Gold is often a hedge for inflation, so this is bad news for the yellow metal.
Overlaying all of this is the heavy expectation that the Federal Reserve will raise interest rates next week. Gold has slipped nine per cent this year, Reuters notes, on mounting speculation that borrowing costs will rise, which will boost income-generating assets at the expense of non-yielding commodities.
The net result, David Govett, head of precious metals at Marex Spectron, told the Wall Street Journal, is "thin and nervous conditions, with the market pretty much bang in the middle of the range" between $1,070 and $1,080.
What happens if rates do rise is now the big question. Reuters says there is a huge bet in place by institutional investors that the price will fall to $1,000. Mining.com adds that the largest gold ETF in the world, SPDR Gold Shares, is haemorrhaging assets.
But others argue these movements show the rise is now priced in. In fact, Natixis analyst Bernard Dahdah said there may even be "some support" for the metal if the Fed signals that this hike will be the last for some time.
And if the Fed disappoints again there is quite a lot of 'short' money that will need covering quickly so there could be a sharp surge.
Gold price: why it is defying trends
The gold price fell back on Monday after a sharp rally at the end of last week, keeping it only modestly above a recent multi-year low.
It was a relatively rare example in recent sessions of the asset behaving as the market expects.
The bounce on Friday, for instance, came after a stronger-than-expected jobs report that convinced most traders the Federal Reserve will now increase interest rates in a little over a week's time.
Non-yielding gold tends to fall when rates rise, as it becomes comparatively unattractive next to income-generating assets.
Instead of doing that, it rose by more than $20 to $1,086 an ounce. Yesterday, amid a wider commodities rout, it fell back to around $1,073.
What is going on?
There are two dynamics over and above the impending rates increase which are driving gold: the dollar and the distorting effects of a huge bet on a price fall to come.
The dollar has remained at historical highs for a number of sessions, marking its best period in several years.
Gold moves in the opposite direction to the dollar, against which it is used as a hedge, so when the currency fell on Friday due to a surge in the euro, the precious metal advanced. The dollar was back on form yesterday.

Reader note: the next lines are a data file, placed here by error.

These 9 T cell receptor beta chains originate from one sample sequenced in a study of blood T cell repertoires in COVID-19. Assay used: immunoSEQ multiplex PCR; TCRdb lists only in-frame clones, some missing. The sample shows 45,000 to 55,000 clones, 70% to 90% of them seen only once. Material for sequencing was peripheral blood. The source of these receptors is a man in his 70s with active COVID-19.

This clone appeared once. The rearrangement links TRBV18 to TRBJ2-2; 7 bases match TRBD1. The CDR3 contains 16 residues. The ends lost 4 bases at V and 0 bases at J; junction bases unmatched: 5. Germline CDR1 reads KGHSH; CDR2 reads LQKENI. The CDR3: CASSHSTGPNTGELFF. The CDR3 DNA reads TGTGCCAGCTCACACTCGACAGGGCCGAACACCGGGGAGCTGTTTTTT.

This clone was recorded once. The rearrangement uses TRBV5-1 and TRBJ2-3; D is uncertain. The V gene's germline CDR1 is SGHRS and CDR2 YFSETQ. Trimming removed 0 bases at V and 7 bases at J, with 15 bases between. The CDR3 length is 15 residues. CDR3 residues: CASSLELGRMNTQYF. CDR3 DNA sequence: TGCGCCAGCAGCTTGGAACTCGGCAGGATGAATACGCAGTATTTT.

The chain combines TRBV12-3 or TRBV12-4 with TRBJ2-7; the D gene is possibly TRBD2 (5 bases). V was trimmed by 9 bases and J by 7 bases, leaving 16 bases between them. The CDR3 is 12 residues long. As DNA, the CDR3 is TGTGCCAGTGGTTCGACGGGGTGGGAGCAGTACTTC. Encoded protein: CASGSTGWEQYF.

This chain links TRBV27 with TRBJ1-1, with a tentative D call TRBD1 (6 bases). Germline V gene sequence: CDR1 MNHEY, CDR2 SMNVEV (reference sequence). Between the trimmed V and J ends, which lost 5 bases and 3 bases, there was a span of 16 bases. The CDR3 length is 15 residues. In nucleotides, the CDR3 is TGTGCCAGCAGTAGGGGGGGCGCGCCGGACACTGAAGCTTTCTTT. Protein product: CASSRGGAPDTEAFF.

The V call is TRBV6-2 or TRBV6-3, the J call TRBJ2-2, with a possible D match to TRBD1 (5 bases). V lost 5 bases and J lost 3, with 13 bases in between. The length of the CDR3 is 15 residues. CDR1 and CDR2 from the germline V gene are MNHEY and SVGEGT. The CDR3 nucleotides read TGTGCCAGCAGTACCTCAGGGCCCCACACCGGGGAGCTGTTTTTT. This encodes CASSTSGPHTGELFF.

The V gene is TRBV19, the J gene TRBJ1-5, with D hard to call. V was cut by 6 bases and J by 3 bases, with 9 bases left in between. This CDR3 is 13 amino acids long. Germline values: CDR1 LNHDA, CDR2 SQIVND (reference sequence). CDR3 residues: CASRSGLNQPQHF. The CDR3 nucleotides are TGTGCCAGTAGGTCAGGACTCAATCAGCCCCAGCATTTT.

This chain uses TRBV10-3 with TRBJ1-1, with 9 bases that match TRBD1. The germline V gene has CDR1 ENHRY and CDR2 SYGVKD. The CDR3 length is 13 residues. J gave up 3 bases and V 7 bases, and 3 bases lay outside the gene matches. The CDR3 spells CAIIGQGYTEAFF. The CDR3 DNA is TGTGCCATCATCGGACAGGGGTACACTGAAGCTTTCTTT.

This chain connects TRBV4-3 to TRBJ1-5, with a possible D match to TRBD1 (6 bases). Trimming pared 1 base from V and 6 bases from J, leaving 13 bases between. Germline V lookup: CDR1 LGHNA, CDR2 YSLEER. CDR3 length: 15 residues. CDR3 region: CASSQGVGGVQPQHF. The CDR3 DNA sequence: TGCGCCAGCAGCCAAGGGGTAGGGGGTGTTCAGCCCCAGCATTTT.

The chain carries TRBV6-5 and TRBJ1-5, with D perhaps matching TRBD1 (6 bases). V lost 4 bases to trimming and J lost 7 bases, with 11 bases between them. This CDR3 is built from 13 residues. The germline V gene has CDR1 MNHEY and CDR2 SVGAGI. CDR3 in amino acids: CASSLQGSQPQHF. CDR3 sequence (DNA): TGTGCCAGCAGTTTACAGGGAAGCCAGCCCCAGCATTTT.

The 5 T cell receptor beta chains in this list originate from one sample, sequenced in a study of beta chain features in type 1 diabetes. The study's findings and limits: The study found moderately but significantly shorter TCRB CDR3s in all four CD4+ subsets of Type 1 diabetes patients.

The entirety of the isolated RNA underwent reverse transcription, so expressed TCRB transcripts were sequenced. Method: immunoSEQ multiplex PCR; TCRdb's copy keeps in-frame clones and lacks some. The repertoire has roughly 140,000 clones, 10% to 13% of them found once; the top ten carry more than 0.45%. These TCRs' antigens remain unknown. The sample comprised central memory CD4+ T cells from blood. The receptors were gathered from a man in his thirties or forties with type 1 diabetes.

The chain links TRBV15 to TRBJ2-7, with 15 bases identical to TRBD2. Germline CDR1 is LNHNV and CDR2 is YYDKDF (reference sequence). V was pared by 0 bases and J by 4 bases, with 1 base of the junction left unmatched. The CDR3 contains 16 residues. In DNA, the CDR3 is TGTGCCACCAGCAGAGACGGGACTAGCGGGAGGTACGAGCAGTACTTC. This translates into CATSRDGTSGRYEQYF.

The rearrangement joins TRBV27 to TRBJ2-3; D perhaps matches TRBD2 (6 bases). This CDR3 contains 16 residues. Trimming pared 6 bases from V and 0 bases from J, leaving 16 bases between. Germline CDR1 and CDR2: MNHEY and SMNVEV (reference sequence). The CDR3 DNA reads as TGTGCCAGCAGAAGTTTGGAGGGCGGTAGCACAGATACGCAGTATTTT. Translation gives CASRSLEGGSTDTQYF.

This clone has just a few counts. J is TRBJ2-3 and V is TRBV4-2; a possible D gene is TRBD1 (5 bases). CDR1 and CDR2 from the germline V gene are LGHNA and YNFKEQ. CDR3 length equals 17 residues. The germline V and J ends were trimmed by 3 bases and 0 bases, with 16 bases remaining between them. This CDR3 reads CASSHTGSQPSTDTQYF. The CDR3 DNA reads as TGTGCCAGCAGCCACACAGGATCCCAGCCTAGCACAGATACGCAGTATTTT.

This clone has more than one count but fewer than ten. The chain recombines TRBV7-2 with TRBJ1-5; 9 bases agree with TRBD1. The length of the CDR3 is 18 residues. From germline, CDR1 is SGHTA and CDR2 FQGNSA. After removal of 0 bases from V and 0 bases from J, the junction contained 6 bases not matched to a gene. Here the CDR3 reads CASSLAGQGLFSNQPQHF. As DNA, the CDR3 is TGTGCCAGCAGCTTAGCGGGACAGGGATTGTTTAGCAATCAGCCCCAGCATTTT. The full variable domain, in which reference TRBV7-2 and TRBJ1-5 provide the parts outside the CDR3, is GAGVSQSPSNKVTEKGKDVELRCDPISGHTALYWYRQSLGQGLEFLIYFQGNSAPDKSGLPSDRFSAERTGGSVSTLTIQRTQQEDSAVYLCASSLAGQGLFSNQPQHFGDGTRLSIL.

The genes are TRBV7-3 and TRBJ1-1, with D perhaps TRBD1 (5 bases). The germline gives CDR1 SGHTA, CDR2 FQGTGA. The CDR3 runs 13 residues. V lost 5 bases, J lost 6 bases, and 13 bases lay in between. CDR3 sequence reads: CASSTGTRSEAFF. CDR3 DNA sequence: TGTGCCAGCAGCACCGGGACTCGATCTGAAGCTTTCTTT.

As for the bet on a lower price, Mining.com notes that hedge funds are currently invested into their biggest ever 'short' position, which pays out if the price falls. The rally on Friday was so strong because of a modest amount of 'covering' of these positions after gold defied predictions and moved upwards.
Where to from here?
Funds are still in a record short position, so there is heavy expectation of a price fall to come. But this is also ammunition for a big bounce if the Fed disappoints again and opts to hold.
Some reckon everything is now priced-in; the consensus is that an actual rate rise will trigger a sell-off.
The long and the short of it is that the trend will be unpredictable in the lead-up to the meeting - but most suggest if the Fed holds its nerve there will be a subsequent tumble.
Depending on the dollar movements, there is a chance that more short-covering could even push the price up towards $1,100 in the run up to next Wednesday, MKS Group trader Sam Laughlin told FX Empire.
But he added: "Goldman Sachs and JP Morgan continue to forecast gold prices below the $1000 price in early 2016."
Gold price: is a rates hike finally priced-in?
Everything had been going as one might have expected. A crucial non-farms payroll report came in strong, analysts proclaimed that a rates rise next month is now all but assured and the gold price… rose.
In theory non-yielding assets like gold do not react well to increasing rates, as they look less attractive relative to income-bearing assets. The metal also moves in the opposite direction to the dollar by convention, as it is traded as a safe-haven pseudo-currency and a hedge for the greenback.
This latter explains why gold confounded expectations. Despite the non-farms payroll report beating expectations with 211,000 new jobs – and an October revision taking that month to a massive 298,000 - the dollar barely moved.
About an hour after the report was published the currency had advanced around 0.25 per cent against the pound and 0.1 per cent against the euro.
Gold had risen only modestly while the dollar fell sharply from a multi-year high on Thursday, amid a market tantrum over central bank stimulus in Europe. Today as the dollar laboured it made some belated stronger gains and rose around 1.7 per cent to $1,080.
The Financial Times's FastFT notes this subdued reaction is partly because the jobs report was expected to be strong – and in any case it would have taken a terrible reading for traders to shift from a prediction that rates will rise.
In short, a hike may now be priced in, which could be good news for gold investors as it might cap the downside risk.
Elsewhere, Deutsche Bank's Alan Ruskin told the FT the muted currency markets might be because of the huge shift on Thursday, which saw dollar investors rapidly unwind trades that had taken it to a seven-month high. "The FX market looks gun shy after an epic Thursday," he said.
Predicting what gold will do is proving to be a tricky business of late. All eyes will be on the reaction on 16 December, if and when the Fed does actually make a rate rise a reality.